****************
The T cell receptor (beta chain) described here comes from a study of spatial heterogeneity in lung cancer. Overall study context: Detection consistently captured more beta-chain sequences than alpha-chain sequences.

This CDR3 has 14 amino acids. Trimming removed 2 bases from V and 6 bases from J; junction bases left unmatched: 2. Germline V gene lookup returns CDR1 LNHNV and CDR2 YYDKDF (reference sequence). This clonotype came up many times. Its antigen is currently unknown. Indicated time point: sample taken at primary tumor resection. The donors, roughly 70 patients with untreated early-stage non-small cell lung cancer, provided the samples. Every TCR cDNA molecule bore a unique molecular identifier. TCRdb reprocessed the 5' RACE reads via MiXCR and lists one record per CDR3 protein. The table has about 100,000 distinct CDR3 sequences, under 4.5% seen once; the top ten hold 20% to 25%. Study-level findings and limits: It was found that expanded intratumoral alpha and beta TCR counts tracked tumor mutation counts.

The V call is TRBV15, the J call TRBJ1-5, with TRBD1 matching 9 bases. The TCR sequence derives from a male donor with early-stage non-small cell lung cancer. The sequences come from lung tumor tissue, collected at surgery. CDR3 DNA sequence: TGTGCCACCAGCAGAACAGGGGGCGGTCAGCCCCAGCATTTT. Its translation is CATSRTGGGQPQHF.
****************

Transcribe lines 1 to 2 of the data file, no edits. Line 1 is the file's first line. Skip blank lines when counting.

The T cell receptor (beta chain) described here comes from a study of spatial heterogeneity in lung cancer. Overall study context: Detection consistently captured more beta-chain sequences than alpha-chain sequences.

This CDR3 has 14 amino acids. Trimming removed 2 bases from V and 6 bases from J; junction bases left unmatched: 2. Germline V gene lookup returns CDR1 LNHNV and CDR2 YYDKDF (reference sequence). This clonotype came up many times. Its antigen is currently unknown. Indicated time point: sample taken at primary tumor resection. The donors, roughly 70 patients with untreated early-stage non-small cell lung cancer, provided the samples. Every TCR cDNA molecule bore a unique molecular identifier. TCRdb reprocessed the 5' RACE reads via MiXCR and lists one record per CDR3 protein. The table has about 100,000 distinct CDR3 sequences, under 4.5% seen once; the top ten hold 20% to 25%. Study-level findings and limits: It was found that expanded intratumoral alpha and beta TCR counts tracked tumor mutation counts.